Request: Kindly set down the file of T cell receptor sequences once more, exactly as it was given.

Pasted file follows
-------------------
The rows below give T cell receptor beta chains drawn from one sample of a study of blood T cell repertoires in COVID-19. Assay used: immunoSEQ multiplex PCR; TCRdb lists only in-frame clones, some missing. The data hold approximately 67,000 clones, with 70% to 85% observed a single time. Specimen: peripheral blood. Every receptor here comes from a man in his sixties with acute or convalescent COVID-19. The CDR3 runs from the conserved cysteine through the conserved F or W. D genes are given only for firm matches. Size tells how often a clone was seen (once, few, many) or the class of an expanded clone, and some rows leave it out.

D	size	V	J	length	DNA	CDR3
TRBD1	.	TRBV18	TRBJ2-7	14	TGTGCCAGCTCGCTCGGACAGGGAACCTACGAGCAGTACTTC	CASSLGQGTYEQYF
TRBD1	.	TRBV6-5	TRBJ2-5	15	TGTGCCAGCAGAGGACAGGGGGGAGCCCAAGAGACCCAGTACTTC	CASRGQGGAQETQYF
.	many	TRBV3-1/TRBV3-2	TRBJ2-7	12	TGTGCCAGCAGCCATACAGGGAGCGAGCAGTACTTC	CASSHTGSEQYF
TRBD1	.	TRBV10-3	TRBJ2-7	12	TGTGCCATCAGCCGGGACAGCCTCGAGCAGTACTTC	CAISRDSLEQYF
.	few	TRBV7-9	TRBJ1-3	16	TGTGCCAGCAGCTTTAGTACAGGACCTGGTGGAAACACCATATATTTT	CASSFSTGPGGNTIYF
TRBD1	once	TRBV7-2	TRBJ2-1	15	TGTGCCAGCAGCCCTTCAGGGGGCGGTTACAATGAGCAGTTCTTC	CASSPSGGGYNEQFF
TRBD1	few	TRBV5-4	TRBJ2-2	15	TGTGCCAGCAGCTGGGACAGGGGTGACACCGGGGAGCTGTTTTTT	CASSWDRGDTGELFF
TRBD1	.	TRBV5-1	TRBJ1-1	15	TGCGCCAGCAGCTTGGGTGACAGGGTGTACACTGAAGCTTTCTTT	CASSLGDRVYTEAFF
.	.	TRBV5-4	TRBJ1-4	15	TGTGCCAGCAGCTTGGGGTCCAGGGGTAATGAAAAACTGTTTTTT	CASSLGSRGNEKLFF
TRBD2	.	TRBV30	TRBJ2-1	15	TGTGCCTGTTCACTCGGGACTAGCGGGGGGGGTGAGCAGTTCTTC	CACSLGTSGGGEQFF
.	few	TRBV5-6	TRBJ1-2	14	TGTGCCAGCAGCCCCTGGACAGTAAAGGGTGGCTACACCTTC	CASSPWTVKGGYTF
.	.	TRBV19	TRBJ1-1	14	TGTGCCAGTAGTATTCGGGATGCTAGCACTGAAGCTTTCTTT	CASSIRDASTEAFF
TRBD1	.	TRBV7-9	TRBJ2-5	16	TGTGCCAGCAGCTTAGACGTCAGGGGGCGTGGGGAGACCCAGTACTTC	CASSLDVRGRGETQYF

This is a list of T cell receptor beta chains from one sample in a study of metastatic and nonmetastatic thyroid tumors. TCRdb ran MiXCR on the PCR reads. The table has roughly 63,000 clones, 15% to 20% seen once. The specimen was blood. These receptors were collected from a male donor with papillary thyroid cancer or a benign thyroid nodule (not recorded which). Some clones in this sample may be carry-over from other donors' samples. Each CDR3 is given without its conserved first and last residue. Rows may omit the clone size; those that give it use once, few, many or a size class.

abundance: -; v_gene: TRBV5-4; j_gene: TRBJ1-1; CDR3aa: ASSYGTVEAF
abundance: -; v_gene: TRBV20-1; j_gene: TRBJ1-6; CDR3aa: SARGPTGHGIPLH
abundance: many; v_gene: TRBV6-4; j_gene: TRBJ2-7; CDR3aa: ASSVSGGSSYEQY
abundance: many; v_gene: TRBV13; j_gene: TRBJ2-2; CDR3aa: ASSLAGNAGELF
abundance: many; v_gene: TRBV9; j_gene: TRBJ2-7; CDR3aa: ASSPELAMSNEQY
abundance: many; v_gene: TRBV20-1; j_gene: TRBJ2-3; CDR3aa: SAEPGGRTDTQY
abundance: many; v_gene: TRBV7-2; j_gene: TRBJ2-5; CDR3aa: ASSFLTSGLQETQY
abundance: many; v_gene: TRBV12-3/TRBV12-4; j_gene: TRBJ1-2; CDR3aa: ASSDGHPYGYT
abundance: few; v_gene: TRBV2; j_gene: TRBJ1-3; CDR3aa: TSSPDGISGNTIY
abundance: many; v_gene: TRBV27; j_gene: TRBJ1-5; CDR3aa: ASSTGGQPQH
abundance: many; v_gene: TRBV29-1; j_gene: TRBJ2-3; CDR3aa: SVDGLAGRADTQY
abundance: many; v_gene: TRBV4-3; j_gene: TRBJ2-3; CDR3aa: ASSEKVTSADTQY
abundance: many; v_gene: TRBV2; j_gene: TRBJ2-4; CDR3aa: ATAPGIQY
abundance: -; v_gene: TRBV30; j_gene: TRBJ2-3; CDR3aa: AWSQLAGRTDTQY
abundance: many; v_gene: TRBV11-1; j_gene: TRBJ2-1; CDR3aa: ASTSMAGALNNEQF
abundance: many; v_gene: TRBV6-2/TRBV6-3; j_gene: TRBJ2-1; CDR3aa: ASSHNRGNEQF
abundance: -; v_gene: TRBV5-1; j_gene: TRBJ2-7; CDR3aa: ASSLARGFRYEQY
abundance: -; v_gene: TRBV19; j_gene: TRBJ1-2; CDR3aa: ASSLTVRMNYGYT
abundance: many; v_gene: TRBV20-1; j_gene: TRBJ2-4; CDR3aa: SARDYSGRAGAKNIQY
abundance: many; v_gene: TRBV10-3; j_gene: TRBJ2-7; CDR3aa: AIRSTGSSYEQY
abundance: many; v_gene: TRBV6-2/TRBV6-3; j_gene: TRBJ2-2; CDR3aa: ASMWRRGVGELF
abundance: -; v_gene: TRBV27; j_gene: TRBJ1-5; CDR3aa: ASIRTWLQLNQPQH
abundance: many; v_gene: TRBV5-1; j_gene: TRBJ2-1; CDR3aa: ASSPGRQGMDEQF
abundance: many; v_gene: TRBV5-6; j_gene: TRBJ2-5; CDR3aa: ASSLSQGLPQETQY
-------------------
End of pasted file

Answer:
The rows below give T cell receptor beta chains drawn from one sample of a study of blood T cell repertoires in COVID-19. Assay used: immunoSEQ multiplex PCR; TCRdb lists only in-frame clones, some missing. The data hold approximately 67,000 clones, with 70% to 85% observed a single time. Specimen: peripheral blood. Every receptor here comes from a man in his sixties with acute or convalescent COVID-19. The CDR3 runs from the conserved cysteine through the conserved F or W. D genes are given only for firm matches. Size tells how often a clone was seen (once, few, many) or the class of an expanded clone, and some rows leave it out.

D	size	V	J	length	DNA	CDR3
TRBD1	.	TRBV18	TRBJ2-7	14	TGTGCCAGCTCGCTCGGACAGGGAACCTACGAGCAGTACTTC	CASSLGQGTYEQYF
TRBD1	.	TRBV6-5	TRBJ2-5	15	TGTGCCAGCAGAGGACAGGGGGGAGCCCAAGAGACCCAGTACTTC	CASRGQGGAQETQYF
.	many	TRBV3-1/TRBV3-2	TRBJ2-7	12	TGTGCCAGCAGCCATACAGGGAGCGAGCAGTACTTC	CASSHTGSEQYF
TRBD1	.	TRBV10-3	TRBJ2-7	12	TGTGCCATCAGCCGGGACAGCCTCGAGCAGTACTTC	CAISRDSLEQYF
.	few	TRBV7-9	TRBJ1-3	16	TGTGCCAGCAGCTTTAGTACAGGACCTGGTGGAAACACCATATATTTT	CASSFSTGPGGNTIYF
TRBD1	once	TRBV7-2	TRBJ2-1	15	TGTGCCAGCAGCCCTTCAGGGGGCGGTTACAATGAGCAGTTCTTC	CASSPSGGGYNEQFF
TRBD1	few	TRBV5-4	TRBJ2-2	15	TGTGCCAGCAGCTGGGACAGGGGTGACACCGGGGAGCTGTTTTTT	CASSWDRGDTGELFF
TRBD1	.	TRBV5-1	TRBJ1-1	15	TGCGCCAGCAGCTTGGGTGACAGGGTGTACACTGAAGCTTTCTTT	CASSLGDRVYTEAFF
.	.	TRBV5-4	TRBJ1-4	15	TGTGCCAGCAGCTTGGGGTCCAGGGGTAATGAAAAACTGTTTTTT	CASSLGSRGNEKLFF
TRBD2	.	TRBV30	TRBJ2-1	15	TGTGCCTGTTCACTCGGGACTAGCGGGGGGGGTGAGCAGTTCTTC	CACSLGTSGGGEQFF
.	few	TRBV5-6	TRBJ1-2	14	TGTGCCAGCAGCCCCTGGACAGTAAAGGGTGGCTACACCTTC	CASSPWTVKGGYTF
.	.	TRBV19	TRBJ1-1	14	TGTGCCAGTAGTATTCGGGATGCTAGCACTGAAGCTTTCTTT	CASSIRDASTEAFF
TRBD1	.	TRBV7-9	TRBJ2-5	16	TGTGCCAGCAGCTTAGACGTCAGGGGGCGTGGGGAGACCCAGTACTTC	CASSLDVRGRGETQYF

This is a list of T cell receptor beta chains from one sample in a study of metastatic and nonmetastatic thyroid tumors. TCRdb ran MiXCR on the PCR reads. The table has roughly 63,000 clones, 15% to 20% seen once. The specimen was blood. These receptors were collected from a male donor with papillary thyroid cancer or a benign thyroid nodule (not recorded which). Some clones in this sample may be carry-over from other donors' samples. Each CDR3 is given without its conserved first and last residue. Rows may omit the clone size; those that give it use once, few, many or a size class.

abundance: -; v_gene: TRBV5-4; j_gene: TRBJ1-1; CDR3aa: ASSYGTVEAF
abundance: -; v_gene: TRBV20-1; j_gene: TRBJ1-6; CDR3aa: SARGPTGHGIPLH
abundance: many; v_gene: TRBV6-4; j_gene: TRBJ2-7; CDR3aa: ASSVSGGSSYEQY
abundance: many; v_gene: TRBV13; j_gene: TRBJ2-2; CDR3aa: ASSLAGNAGELF
abundance: many; v_gene: TRBV9; j_gene: TRBJ2-7; CDR3aa: ASSPELAMSNEQY
abundance: many; v_gene: TRBV20-1; j_gene: TRBJ2-3; CDR3aa: SAEPGGRTDTQY
abundance: many; v_gene: TRBV7-2; j_gene: TRBJ2-5; CDR3aa: ASSFLTSGLQETQY
abundance: many; v_gene: TRBV12-3/TRBV12-4; j_gene: TRBJ1-2; CDR3aa: ASSDGHPYGYT
abundance: few; v_gene: TRBV2; j_gene: TRBJ1-3; CDR3aa: TSSPDGISGNTIY
abundance: many; v_gene: TRBV27; j_gene: TRBJ1-5; CDR3aa: ASSTGGQPQH
abundance: many; v_gene: TRBV29-1; j_gene: TRBJ2-3; CDR3aa: SVDGLAGRADTQY
abundance: many; v_gene: TRBV4-3; j_gene: TRBJ2-3; CDR3aa: ASSEKVTSADTQY
abundance: many; v_gene: TRBV2; j_gene: TRBJ2-4; CDR3aa: ATAPGIQY
abundance: -; v_gene: TRBV30; j_gene: TRBJ2-3; CDR3aa: AWSQLAGRTDTQY
abundance: many; v_gene: TRBV11-1; j_gene: TRBJ2-1; CDR3aa: ASTSMAGALNNEQF
abundance: many; v_gene: TRBV6-2/TRBV6-3; j_gene: TRBJ2-1; CDR3aa: ASSHNRGNEQF
abundance: -; v_gene: TRBV5-1; j_gene: TRBJ2-7; CDR3aa: ASSLARGFRYEQY
abundance: -; v_gene: TRBV19; j_gene: TRBJ1-2; CDR3aa: ASSLTVRMNYGYT
abundance: many; v_gene: TRBV20-1; j_gene: TRBJ2-4; CDR3aa: SARDYSGRAGAKNIQY
abundance: many; v_gene: TRBV10-3; j_gene: TRBJ2-7; CDR3aa: AIRSTGSSYEQY
abundance: many; v_gene: TRBV6-2/TRBV6-3; j_gene: TRBJ2-2; CDR3aa: ASMWRRGVGELF
abundance: -; v_gene: TRBV27; j_gene: TRBJ1-5; CDR3aa: ASIRTWLQLNQPQH
abundance: many; v_gene: TRBV5-1; j_gene: TRBJ2-1; CDR3aa: ASSPGRQGMDEQF
abundance: many; v_gene: TRBV5-6; j_gene: TRBJ2-5; CDR3aa: ASSLSQGLPQETQY